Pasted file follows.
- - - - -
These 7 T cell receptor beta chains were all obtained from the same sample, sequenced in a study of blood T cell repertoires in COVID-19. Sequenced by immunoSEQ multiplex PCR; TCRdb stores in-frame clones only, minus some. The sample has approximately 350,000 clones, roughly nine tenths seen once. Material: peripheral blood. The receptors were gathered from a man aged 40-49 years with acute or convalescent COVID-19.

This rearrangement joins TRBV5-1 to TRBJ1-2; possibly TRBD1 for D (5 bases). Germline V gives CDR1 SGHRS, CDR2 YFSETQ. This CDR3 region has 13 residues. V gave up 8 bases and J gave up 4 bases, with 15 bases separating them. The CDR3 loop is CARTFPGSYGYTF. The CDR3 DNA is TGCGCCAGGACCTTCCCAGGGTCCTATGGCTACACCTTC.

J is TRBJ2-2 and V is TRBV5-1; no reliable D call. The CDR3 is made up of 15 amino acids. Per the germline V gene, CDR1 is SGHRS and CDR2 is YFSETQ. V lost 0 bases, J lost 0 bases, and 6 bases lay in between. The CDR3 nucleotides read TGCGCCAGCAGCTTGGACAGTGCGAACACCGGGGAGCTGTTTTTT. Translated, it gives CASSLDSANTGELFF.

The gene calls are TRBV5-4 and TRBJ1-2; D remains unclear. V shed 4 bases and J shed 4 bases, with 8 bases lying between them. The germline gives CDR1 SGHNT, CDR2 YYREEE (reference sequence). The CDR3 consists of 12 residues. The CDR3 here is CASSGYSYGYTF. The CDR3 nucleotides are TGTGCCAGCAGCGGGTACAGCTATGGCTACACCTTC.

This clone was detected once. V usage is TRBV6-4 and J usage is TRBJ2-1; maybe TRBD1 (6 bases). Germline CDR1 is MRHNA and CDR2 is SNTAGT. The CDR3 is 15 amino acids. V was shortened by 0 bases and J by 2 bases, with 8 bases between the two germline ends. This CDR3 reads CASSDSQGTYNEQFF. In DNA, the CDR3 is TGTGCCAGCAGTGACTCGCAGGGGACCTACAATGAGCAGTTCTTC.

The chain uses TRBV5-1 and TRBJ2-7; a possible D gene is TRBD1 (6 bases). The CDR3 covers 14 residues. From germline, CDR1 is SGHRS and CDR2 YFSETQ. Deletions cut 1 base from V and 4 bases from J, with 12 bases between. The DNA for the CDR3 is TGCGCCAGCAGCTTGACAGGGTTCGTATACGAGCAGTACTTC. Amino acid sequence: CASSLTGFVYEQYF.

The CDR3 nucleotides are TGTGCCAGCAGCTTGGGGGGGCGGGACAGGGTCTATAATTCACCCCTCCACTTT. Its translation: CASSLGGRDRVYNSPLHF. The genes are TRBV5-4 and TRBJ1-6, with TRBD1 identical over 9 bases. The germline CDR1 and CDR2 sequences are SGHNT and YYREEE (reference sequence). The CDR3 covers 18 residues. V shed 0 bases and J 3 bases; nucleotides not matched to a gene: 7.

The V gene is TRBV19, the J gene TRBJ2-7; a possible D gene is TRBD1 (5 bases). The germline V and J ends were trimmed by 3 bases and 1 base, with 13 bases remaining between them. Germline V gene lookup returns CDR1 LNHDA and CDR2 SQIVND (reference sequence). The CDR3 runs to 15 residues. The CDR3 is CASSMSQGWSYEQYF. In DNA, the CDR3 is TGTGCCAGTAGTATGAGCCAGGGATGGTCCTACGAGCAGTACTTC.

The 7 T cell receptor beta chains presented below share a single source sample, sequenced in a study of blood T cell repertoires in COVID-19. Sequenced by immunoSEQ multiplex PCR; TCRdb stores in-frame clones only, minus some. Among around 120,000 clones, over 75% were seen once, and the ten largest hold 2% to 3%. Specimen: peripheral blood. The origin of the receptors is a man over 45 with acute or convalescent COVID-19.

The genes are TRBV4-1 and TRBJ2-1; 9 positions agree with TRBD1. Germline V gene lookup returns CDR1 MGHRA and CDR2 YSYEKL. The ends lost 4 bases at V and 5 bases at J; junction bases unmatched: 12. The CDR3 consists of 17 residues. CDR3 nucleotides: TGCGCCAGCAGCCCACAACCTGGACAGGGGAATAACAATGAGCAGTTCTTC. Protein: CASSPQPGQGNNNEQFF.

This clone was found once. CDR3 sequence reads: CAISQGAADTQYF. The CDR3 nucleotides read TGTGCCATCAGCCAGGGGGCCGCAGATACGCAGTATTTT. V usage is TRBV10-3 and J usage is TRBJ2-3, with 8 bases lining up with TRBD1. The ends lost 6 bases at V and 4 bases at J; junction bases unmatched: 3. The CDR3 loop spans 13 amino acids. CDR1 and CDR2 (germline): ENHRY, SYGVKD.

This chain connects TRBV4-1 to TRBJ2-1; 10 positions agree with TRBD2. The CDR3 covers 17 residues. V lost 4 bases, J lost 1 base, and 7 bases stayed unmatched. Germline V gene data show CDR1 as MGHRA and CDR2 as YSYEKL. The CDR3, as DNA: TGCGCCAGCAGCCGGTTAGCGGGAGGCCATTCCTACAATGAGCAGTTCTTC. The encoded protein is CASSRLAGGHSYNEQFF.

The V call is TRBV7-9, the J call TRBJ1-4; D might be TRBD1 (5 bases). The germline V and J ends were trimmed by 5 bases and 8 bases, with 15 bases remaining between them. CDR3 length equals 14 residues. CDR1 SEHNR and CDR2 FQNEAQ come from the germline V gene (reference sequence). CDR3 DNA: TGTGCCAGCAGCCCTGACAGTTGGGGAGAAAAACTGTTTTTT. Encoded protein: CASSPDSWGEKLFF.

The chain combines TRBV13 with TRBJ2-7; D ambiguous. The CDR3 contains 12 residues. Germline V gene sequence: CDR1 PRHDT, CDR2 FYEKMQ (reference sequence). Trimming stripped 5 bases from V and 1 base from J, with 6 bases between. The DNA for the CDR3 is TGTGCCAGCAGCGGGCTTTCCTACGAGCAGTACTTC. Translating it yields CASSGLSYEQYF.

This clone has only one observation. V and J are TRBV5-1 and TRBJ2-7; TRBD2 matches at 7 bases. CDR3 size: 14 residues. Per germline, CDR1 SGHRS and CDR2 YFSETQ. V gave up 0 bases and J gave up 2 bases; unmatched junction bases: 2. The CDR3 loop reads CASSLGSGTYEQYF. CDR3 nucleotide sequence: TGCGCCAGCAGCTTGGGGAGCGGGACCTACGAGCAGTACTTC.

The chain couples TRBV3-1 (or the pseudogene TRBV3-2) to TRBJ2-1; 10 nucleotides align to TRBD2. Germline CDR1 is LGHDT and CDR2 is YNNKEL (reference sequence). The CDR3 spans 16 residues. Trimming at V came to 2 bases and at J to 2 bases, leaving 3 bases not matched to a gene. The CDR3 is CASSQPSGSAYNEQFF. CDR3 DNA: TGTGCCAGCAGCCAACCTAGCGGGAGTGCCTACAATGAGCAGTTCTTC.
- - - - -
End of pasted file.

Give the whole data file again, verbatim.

These 7 T cell receptor beta chains were all obtained from the same sample, sequenced in a study of blood T cell repertoires in COVID-19. Sequenced by immunoSEQ multiplex PCR; TCRdb stores in-frame clones only, minus some. The sample has approximately 350,000 clones, roughly nine tenths seen once. Material: peripheral blood. The receptors were gathered from a man aged 40-49 years with acute or convalescent COVID-19.

This rearrangement joins TRBV5-1 to TRBJ1-2; possibly TRBD1 for D (5 bases). Germline V gives CDR1 SGHRS, CDR2 YFSETQ. This CDR3 region has 13 residues. V gave up 8 bases and J gave up 4 bases, with 15 bases separating them. The CDR3 loop is CARTFPGSYGYTF. The CDR3 DNA is TGCGCCAGGACCTTCCCAGGGTCCTATGGCTACACCTTC.

J is TRBJ2-2 and V is TRBV5-1; no reliable D call. The CDR3 is made up of 15 amino acids. Per the germline V gene, CDR1 is SGHRS and CDR2 is YFSETQ. V lost 0 bases, J lost 0 bases, and 6 bases lay in between. The CDR3 nucleotides read TGCGCCAGCAGCTTGGACAGTGCGAACACCGGGGAGCTGTTTTTT. Translated, it gives CASSLDSANTGELFF.

The gene calls are TRBV5-4 and TRBJ1-2; D remains unclear. V shed 4 bases and J shed 4 bases, with 8 bases lying between them. The germline gives CDR1 SGHNT, CDR2 YYREEE (reference sequence). The CDR3 consists of 12 residues. The CDR3 here is CASSGYSYGYTF. The CDR3 nucleotides are TGTGCCAGCAGCGGGTACAGCTATGGCTACACCTTC.

This clone was detected once. V usage is TRBV6-4 and J usage is TRBJ2-1; maybe TRBD1 (6 bases). Germline CDR1 is MRHNA and CDR2 is SNTAGT. The CDR3 is 15 amino acids. V was shortened by 0 bases and J by 2 bases, with 8 bases between the two germline ends. This CDR3 reads CASSDSQGTYNEQFF. In DNA, the CDR3 is TGTGCCAGCAGTGACTCGCAGGGGACCTACAATGAGCAGTTCTTC.

The chain uses TRBV5-1 and TRBJ2-7; a possible D gene is TRBD1 (6 bases). The CDR3 covers 14 residues. From germline, CDR1 is SGHRS and CDR2 YFSETQ. Deletions cut 1 base from V and 4 bases from J, with 12 bases between. The DNA for the CDR3 is TGCGCCAGCAGCTTGACAGGGTTCGTATACGAGCAGTACTTC. Amino acid sequence: CASSLTGFVYEQYF.

The CDR3 nucleotides are TGTGCCAGCAGCTTGGGGGGGCGGGACAGGGTCTATAATTCACCCCTCCACTTT. Its translation: CASSLGGRDRVYNSPLHF. The genes are TRBV5-4 and TRBJ1-6, with TRBD1 identical over 9 bases. The germline CDR1 and CDR2 sequences are SGHNT and YYREEE (reference sequence). The CDR3 covers 18 residues. V shed 0 bases and J 3 bases; nucleotides not matched to a gene: 7.

The V gene is TRBV19, the J gene TRBJ2-7; a possible D gene is TRBD1 (5 bases). The germline V and J ends were trimmed by 3 bases and 1 base, with 13 bases remaining between them. Germline V gene lookup returns CDR1 LNHDA and CDR2 SQIVND (reference sequence). The CDR3 runs to 15 residues. The CDR3 is CASSMSQGWSYEQYF. In DNA, the CDR3 is TGTGCCAGTAGTATGAGCCAGGGATGGTCCTACGAGCAGTACTTC.

The 7 T cell receptor beta chains presented below share a single source sample, sequenced in a study of blood T cell repertoires in COVID-19. Sequenced by immunoSEQ multiplex PCR; TCRdb stores in-frame clones only, minus some. Among around 120,000 clones, over 75% were seen once, and the ten largest hold 2% to 3%. Specimen: peripheral blood. The origin of the receptors is a man over 45 with acute or convalescent COVID-19.

The genes are TRBV4-1 and TRBJ2-1; 9 positions agree with TRBD1. Germline V gene lookup returns CDR1 MGHRA and CDR2 YSYEKL. The ends lost 4 bases at V and 5 bases at J; junction bases unmatched: 12. The CDR3 consists of 17 residues. CDR3 nucleotides: TGCGCCAGCAGCCCACAACCTGGACAGGGGAATAACAATGAGCAGTTCTTC. Protein: CASSPQPGQGNNNEQFF.

This clone was found once. CDR3 sequence reads: CAISQGAADTQYF. The CDR3 nucleotides read TGTGCCATCAGCCAGGGGGCCGCAGATACGCAGTATTTT. V usage is TRBV10-3 and J usage is TRBJ2-3, with 8 bases lining up with TRBD1. The ends lost 6 bases at V and 4 bases at J; junction bases unmatched: 3. The CDR3 loop spans 13 amino acids. CDR1 and CDR2 (germline): ENHRY, SYGVKD.

This chain connects TRBV4-1 to TRBJ2-1; 10 positions agree with TRBD2. The CDR3 covers 17 residues. V lost 4 bases, J lost 1 base, and 7 bases stayed unmatched. Germline V gene data show CDR1 as MGHRA and CDR2 as YSYEKL. The CDR3, as DNA: TGCGCCAGCAGCCGGTTAGCGGGAGGCCATTCCTACAATGAGCAGTTCTTC. The encoded protein is CASSRLAGGHSYNEQFF.

The V call is TRBV7-9, the J call TRBJ1-4; D might be TRBD1 (5 bases). The germline V and J ends were trimmed by 5 bases and 8 bases, with 15 bases remaining between them. CDR3 length equals 14 residues. CDR1 SEHNR and CDR2 FQNEAQ come from the germline V gene (reference sequence). CDR3 DNA: TGTGCCAGCAGCCCTGACAGTTGGGGAGAAAAACTGTTTTTT. Encoded protein: CASSPDSWGEKLFF.

The chain combines TRBV13 with TRBJ2-7; D ambiguous. The CDR3 contains 12 residues. Germline V gene sequence: CDR1 PRHDT, CDR2 FYEKMQ (reference sequence). Trimming stripped 5 bases from V and 1 base from J, with 6 bases between. The DNA for the CDR3 is TGTGCCAGCAGCGGGCTTTCCTACGAGCAGTACTTC. Translating it yields CASSGLSYEQYF.

This clone has only one observation. V and J are TRBV5-1 and TRBJ2-7; TRBD2 matches at 7 bases. CDR3 size: 14 residues. Per germline, CDR1 SGHRS and CDR2 YFSETQ. V gave up 0 bases and J gave up 2 bases; unmatched junction bases: 2. The CDR3 loop reads CASSLGSGTYEQYF. CDR3 nucleotide sequence: TGCGCCAGCAGCTTGGGGAGCGGGACCTACGAGCAGTACTTC.

The chain couples TRBV3-1 (or the pseudogene TRBV3-2) to TRBJ2-1; 10 nucleotides align to TRBD2. Germline CDR1 is LGHDT and CDR2 is YNNKEL (reference sequence). The CDR3 spans 16 residues. Trimming at V came to 2 bases and at J to 2 bases, leaving 3 bases not matched to a gene. The CDR3 is CASSQPSGSAYNEQFF. CDR3 DNA: TGTGCCAGCAGCCAACCTAGCGGGAGTGCCTACAATGAGCAGTTCTTC.